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Large companies refuse to reveal payment times

Large companies refuse to reveal payment times

Large corporations such as David Jones and Vodafone are reluctant to reveal the time frames in which they pay their small business suppliers, an ASBFEO report has revealed.

  • Maja Garaca Djurdjevic
  • April 09, 2019
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In November 2018, Minister for Small and Family Business, Skills and Vocational Education Michaelia Cash requested that the Australian Small Business and Family Enterprise Ombudsman (ASBFEO) conduct a review of payment times, to measure the effects of late or extended payment practices on the cash flow of small businesses and family enterprises in Australia.

Consultations were held with large businesses in the mining, construction and engineering, food, liquor and hardware retail, food supply and telecommunications sectors, revealing a persistent trend in Australia of payment times being extended beyond usual industry standards. 

"We received over 2,400 surveys from small and family businesses across the country raising issues on late payments and long payment times," ASBFEO Kate Carnell said. 

One of the key learnings arrived at from the review is the hesitancy of some of Australia’s most well-known companies to be open about their payment terms and, more importantly, how often they actually meet those terms, Ms Carnell explained. 

The companies that publicly refused to confirm how long they take to pay suppliers include Amcor, Baby Bunting, Bunnings Group, David Jones, Slater & Gordon, a2 Milk, Vodafone and Wesfarmers. 

Ms Carnell confirmed that another issue encountered during the review is that, despite having small business supplier definitions, some large businesses could not identify how many of their suppliers were small businesses.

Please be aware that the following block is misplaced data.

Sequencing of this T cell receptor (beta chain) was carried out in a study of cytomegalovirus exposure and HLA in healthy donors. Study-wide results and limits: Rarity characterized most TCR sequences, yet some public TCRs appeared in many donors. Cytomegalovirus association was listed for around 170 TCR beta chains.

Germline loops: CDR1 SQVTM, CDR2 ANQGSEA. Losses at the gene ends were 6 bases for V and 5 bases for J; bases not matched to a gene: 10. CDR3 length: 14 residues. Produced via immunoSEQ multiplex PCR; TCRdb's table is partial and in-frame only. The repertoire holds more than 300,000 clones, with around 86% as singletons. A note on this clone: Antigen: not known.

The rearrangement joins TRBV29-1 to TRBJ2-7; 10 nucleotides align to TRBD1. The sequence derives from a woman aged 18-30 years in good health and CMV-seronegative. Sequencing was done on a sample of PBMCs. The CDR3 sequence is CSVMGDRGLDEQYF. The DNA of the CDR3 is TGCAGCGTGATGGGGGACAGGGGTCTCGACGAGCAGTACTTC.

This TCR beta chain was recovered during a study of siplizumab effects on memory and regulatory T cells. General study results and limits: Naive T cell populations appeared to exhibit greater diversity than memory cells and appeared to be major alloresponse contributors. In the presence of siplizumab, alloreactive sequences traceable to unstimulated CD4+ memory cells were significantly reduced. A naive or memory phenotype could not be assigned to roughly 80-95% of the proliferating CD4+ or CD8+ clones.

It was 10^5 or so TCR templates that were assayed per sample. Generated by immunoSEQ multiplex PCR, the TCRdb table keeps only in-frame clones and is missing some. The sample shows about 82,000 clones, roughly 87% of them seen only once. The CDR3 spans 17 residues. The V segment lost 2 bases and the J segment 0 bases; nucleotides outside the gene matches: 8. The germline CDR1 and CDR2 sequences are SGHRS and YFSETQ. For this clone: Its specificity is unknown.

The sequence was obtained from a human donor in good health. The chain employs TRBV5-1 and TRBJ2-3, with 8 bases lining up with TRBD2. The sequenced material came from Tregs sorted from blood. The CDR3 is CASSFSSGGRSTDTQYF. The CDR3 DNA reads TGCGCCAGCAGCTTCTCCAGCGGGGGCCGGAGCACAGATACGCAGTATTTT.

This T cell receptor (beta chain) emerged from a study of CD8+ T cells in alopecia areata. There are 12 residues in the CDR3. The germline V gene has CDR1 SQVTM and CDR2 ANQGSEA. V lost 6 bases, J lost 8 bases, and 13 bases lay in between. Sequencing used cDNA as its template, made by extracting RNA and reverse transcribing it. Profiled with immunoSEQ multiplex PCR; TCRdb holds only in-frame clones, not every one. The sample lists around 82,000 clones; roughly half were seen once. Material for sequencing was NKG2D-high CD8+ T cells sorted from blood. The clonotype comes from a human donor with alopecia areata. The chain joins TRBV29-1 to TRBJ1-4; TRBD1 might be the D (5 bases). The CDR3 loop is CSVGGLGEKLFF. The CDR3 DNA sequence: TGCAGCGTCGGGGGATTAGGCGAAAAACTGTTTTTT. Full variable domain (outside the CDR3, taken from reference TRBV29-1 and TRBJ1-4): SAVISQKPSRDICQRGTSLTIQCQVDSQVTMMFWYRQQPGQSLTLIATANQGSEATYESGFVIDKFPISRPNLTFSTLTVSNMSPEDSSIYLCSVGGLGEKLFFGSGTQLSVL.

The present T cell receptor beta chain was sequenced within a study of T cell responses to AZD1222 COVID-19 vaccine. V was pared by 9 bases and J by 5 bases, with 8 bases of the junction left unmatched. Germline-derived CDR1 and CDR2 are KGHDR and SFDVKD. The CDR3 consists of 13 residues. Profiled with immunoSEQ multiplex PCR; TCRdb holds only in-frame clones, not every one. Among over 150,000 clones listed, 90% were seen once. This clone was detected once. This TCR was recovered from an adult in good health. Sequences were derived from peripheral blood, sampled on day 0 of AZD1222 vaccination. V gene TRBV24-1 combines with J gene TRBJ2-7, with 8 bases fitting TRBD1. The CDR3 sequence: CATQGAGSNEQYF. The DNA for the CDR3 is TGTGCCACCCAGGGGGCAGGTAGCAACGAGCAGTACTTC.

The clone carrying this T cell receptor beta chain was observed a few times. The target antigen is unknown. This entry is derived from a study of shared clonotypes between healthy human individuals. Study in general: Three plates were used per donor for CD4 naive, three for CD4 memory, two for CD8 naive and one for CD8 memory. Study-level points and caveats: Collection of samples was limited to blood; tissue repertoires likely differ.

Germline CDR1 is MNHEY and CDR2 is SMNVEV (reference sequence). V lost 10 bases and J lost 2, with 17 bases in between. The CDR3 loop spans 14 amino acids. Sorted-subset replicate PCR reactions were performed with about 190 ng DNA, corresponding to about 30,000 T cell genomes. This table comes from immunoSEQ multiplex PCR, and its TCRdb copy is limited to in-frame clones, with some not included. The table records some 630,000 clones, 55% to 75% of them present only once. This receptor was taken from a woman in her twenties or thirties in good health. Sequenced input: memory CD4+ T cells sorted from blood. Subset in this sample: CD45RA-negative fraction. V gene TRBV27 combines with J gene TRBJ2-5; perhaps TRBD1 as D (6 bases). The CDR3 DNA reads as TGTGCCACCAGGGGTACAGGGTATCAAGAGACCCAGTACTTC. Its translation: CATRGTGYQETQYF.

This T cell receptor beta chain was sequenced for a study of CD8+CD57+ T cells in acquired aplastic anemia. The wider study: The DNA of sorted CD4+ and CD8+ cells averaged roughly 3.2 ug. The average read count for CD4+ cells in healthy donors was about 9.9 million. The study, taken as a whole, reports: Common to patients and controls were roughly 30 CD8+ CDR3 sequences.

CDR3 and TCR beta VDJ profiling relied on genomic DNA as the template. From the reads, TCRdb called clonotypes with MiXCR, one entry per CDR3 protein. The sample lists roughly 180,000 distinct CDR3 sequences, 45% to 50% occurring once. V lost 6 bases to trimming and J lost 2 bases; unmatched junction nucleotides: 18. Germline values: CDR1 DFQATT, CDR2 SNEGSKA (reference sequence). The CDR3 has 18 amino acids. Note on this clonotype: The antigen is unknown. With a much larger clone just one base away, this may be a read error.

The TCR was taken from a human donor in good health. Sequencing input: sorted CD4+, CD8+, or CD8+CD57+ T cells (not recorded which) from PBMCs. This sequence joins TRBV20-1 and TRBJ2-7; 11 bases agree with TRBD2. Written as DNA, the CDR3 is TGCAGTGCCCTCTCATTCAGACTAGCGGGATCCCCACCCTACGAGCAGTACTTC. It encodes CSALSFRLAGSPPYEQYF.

"This significant finding underlines the critical need for an independent annual reporting framework that tracks the performance against payment terms of large Australian and multinational corporations and government entities," Ms Carnell said. 

"It also points to the need for the government to modernise business registers so small business suppliers can be more easily identified."

In November last year, the government announced its suppliers will be paid within 20 days for contracts up to $1 million by 1 July 2019 and it will develop an annual reporting framework requiring large businesses over $100 million in turnover to publish their payment information.

"Where large corporations delay payment to their small business suppliers, small business cash flow is unpredictable and presents significant difficulties in their ability to access and service finance," Ms Carnell warned.

"Cash flow is king to small business – poor cash flow is the primary reason for insolvency in Australia."

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